The objective of straw treatment is to increase the digestibility of straw and/or the amount of it voluntarily consumed so that digestible energy intake by animals from straw is increased. Methods of treating straw may be classified broadly into physical, chemical and biological categories. Among physical methods of significance are grinding and pressure cooking. Very fine grinding in ball mills and irradiation, while effective in improving digestibility, are so expensive that they are unlikely ever to become commercially significant. Chemical methods currently being developed all employ alkalis. Other chemicals like chlorine can also be used to improve digestibility but are more expensive and more difficult to handle than the alkalis and no technology involving their use has yet been developed. The alkali treatment methods may be classified as follows.
Modified Beckmann (Torgrimsby) (NaOH)
Industrial process (NaOH)
Farm scale treatment
Daily treatment (NaOH, Ca(OH)2, NH3)
followed by stacking (NaOH)
followed by ensiling (NaOH, Ca(OH)2)
of stacks under plastic sheet (NH3)
Wet methods involve soaking straw in 10 litres of chemical solution per kg of dry straw. In dry methods straw is sprayed with 0.1 to 3 1 of chemical solution per kg of dry straw or exposed to ammonia vapour. Wet methods employ a higher ratio of chemical to straw than do the dry methods. In biological methods the aim is to increase digestibility of straw by culturing certain specific types of fungi on it. Each of these methods will be described and its effectiveness assessed.
An essential preliminary, however, will be to describe the factors affecting the digestibility of straw per se. Much new information, some unpublished, is now available on this subject. This information is indispensable to a correct assessment of straw treatment.
The causes of variability in the digestibility of straw when fed to animals are:
intrinsic causes (specie, variety, environment, methods of harvesting and handling)
the way the straw is fed to animals (diet composition and level of feeding)
If the straw is treated then a third factor is the efficiency of treatment. This will be discussed separately for each of the methods dealt with later in this section. The first and second are discussed in the following paragraphs.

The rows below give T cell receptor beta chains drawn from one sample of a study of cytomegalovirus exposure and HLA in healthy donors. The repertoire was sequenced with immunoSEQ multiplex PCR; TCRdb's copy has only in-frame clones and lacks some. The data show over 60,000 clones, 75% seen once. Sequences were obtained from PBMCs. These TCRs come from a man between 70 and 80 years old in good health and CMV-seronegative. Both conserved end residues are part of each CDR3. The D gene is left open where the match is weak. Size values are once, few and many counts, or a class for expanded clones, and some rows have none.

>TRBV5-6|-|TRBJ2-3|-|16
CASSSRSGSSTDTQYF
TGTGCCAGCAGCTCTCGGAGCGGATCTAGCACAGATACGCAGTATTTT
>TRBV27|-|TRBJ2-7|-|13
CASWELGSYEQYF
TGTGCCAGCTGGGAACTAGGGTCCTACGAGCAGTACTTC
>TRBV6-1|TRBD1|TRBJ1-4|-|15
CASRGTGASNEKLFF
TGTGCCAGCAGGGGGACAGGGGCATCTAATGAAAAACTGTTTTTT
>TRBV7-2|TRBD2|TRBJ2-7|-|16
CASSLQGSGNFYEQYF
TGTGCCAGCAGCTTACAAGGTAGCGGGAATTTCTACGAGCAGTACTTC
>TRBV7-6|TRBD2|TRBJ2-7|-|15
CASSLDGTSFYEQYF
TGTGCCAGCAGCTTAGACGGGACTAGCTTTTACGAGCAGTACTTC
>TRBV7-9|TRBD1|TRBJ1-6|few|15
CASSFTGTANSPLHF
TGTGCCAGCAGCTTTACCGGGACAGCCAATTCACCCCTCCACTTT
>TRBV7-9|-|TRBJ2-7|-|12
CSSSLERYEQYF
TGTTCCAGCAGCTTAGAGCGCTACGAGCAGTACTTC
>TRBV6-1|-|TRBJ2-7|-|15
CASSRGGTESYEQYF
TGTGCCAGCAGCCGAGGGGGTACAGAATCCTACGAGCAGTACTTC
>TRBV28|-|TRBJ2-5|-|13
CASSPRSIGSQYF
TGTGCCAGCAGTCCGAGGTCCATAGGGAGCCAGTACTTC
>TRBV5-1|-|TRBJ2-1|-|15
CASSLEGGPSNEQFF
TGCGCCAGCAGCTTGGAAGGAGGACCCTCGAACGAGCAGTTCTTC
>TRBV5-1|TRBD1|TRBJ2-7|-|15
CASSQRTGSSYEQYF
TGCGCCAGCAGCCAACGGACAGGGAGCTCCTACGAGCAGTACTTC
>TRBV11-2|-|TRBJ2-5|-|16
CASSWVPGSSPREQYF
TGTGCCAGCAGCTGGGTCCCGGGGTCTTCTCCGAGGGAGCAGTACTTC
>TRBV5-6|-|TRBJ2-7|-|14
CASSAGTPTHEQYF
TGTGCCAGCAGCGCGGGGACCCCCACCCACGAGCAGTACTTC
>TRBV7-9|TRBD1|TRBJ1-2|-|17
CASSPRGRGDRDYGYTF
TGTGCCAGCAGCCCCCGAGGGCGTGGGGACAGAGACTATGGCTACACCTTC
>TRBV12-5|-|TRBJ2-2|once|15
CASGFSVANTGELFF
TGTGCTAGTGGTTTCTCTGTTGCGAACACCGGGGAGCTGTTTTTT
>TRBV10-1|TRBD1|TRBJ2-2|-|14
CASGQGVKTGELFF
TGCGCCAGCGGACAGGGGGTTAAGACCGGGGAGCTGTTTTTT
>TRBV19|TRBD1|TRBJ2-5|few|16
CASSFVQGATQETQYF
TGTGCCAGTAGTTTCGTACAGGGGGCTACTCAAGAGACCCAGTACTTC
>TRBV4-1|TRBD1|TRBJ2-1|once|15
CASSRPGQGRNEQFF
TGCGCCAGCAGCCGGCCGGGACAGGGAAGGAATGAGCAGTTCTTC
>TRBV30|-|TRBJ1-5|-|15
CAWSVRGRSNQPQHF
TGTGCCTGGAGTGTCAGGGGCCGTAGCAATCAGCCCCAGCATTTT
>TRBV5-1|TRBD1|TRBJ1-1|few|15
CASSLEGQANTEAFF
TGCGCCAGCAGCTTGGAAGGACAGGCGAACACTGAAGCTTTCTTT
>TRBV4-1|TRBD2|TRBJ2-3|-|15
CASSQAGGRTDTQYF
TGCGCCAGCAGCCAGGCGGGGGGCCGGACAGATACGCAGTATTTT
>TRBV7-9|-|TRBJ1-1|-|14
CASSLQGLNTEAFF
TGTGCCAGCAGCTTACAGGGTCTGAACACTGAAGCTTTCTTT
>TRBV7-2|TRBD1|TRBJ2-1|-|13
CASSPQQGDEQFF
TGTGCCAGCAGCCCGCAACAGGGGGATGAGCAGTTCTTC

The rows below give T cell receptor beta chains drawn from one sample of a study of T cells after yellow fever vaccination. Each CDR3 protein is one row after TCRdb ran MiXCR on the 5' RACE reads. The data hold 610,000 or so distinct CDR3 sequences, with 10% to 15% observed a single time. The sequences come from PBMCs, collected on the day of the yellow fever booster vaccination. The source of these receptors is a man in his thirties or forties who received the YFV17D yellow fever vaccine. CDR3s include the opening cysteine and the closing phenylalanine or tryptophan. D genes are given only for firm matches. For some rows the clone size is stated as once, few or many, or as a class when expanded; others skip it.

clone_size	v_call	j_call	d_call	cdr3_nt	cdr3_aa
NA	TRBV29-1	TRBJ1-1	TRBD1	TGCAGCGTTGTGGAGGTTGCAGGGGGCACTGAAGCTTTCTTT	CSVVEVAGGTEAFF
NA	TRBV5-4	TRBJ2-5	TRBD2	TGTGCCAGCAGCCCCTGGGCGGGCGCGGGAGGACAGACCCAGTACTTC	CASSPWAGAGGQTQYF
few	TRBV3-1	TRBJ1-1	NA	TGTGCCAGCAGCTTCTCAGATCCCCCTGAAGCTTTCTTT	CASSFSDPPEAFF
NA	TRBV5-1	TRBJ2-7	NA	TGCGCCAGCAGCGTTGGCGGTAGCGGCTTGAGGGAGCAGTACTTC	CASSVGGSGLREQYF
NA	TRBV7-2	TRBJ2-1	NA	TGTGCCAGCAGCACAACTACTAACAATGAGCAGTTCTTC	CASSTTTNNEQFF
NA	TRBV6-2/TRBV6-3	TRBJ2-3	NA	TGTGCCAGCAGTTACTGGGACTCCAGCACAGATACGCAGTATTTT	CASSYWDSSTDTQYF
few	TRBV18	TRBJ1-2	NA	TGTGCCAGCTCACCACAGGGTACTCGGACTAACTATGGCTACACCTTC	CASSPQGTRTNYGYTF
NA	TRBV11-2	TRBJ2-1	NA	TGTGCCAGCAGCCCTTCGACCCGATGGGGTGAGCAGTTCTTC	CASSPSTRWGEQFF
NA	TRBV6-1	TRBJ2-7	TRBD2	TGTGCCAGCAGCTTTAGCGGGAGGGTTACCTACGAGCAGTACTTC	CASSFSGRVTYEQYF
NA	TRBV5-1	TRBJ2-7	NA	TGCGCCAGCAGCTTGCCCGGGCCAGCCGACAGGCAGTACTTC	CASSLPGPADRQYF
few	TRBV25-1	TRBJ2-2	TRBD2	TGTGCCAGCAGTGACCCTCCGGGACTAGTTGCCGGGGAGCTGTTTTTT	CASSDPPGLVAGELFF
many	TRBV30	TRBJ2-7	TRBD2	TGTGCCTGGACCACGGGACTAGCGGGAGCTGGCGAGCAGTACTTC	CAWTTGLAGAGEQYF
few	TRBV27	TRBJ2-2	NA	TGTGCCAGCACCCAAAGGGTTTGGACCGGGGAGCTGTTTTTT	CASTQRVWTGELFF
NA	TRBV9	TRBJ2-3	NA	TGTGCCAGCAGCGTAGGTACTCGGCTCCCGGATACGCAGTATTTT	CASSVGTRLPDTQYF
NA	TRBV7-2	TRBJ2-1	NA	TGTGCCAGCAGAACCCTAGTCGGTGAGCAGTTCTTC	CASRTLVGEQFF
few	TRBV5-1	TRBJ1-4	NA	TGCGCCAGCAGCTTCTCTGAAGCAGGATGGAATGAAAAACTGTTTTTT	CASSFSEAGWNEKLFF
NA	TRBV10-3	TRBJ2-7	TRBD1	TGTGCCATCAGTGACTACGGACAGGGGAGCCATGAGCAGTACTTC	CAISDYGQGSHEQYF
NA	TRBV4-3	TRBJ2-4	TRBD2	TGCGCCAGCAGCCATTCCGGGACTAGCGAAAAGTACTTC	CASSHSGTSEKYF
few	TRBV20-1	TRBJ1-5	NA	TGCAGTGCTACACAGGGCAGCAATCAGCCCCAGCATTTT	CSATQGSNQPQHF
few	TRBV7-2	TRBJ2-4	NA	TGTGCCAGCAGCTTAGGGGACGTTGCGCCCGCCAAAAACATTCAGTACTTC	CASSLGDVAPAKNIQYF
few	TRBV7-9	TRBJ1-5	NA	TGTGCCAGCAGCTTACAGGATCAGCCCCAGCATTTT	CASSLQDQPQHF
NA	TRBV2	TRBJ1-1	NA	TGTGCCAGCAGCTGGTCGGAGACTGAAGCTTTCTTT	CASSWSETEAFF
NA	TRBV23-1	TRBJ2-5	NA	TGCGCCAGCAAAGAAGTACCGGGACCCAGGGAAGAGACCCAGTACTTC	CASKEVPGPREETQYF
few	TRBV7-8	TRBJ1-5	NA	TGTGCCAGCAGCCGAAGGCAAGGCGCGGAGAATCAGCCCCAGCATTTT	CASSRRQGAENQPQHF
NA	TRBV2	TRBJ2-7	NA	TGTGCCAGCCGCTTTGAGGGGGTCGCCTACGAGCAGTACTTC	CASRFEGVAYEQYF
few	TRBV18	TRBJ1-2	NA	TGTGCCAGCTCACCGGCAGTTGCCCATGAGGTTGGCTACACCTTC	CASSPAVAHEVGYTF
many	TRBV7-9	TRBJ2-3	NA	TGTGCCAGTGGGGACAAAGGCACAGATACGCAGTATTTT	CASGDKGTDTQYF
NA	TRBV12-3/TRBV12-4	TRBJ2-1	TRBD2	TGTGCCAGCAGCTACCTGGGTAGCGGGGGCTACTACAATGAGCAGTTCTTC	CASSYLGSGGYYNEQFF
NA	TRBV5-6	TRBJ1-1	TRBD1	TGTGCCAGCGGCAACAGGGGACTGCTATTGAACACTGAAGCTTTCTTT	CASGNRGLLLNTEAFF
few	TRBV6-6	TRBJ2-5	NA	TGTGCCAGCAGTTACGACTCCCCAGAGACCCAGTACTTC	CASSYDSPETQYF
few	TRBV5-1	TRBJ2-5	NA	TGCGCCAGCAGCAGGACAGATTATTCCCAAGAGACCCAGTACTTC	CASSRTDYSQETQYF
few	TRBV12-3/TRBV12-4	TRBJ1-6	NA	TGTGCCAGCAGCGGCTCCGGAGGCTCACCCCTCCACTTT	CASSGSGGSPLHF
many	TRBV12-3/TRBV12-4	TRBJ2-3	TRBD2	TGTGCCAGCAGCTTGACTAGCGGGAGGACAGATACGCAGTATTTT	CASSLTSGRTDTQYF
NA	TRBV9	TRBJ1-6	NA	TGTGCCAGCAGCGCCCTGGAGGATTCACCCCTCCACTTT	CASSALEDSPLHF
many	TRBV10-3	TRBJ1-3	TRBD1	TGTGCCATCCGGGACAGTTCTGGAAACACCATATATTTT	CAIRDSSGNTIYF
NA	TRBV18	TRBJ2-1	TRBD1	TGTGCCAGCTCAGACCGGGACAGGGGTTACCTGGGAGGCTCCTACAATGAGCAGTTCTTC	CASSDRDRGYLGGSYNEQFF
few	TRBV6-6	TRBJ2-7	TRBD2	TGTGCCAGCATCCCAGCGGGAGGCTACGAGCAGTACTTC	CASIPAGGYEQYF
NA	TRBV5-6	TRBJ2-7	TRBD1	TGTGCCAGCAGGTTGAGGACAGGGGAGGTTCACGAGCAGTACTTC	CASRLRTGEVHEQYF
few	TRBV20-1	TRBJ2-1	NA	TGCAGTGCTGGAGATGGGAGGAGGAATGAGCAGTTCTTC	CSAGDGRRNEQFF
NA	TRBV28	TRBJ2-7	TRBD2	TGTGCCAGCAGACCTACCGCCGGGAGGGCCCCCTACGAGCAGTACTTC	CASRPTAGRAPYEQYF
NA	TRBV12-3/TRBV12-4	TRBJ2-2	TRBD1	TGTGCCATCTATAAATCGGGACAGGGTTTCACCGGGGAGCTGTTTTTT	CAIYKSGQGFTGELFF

Some digestibility and energy values for straws are presented in table 1. Variability is large both among species of straw and within species and there are few clear-cut consistent differences. In Europe wheat and rye straws are considered by scientists and farmers alike to be poorer than barley and oats straw. This is in a general way borne out by the data in table 1, but the variability within species (see ‘D’ value, column 4) makes it possible to get samples of wheat straw which are better than some samples of barley straw in the same year from the same area. Much of this is due to varietal differences as evidenced by the data for the T.D.N. values of Canadian straws (column 7); the crops were all grown in a single, replicated field experiment. Similar varietal variability has also been reported from India by Kharat (1974) for wheat and by Saleem and Jackson (1975) for paddy. There was no difference between older, long-strawed varieties and newer, short, stiff-strawed varieties in these two studies. In Britain it is commonly believed that spring barley straw is more digestible than winter barley straw and the Ministry of Agriculture, Food and Fisheries tables (column 9) give metabolisable energy values of 7.3 and 5.8/kg, respectively. Recent British data (column 4) does not, however, support this contention, nor does recent French data (column 2). Maize stover seems to be superior to other straws.
Straws also vary in the amounts in which they are voluntarily consumed by animals. Mulholland et al. (1974) fed oat, wheat and barley straws ad libitum to sheep and recorded dry matter intakes of 600, 400 and 300 g/day, respectively. Intake was positively correlated with organic matter digestibility in vitro. Urea supplementation increased the intakes of all three straws, but the relative differences among them remained.
The digestibility of straw is affected by how it is harvested and subsequently handled. Leaves are more digestible than stems in all straws (except paddy, in which the reverse is true; Saleem and Jackson, 1975) and thus the height of cutting the crop at harvest influences digestibility. Xande (1977) found that straw picked up from the field immediately after combining had a higher digestibility by about 2 units than straw that was left in the field for some time. This is presumably due to leaf loss and possibly to leaching losses where rain falls on the combined straw before it is picked up.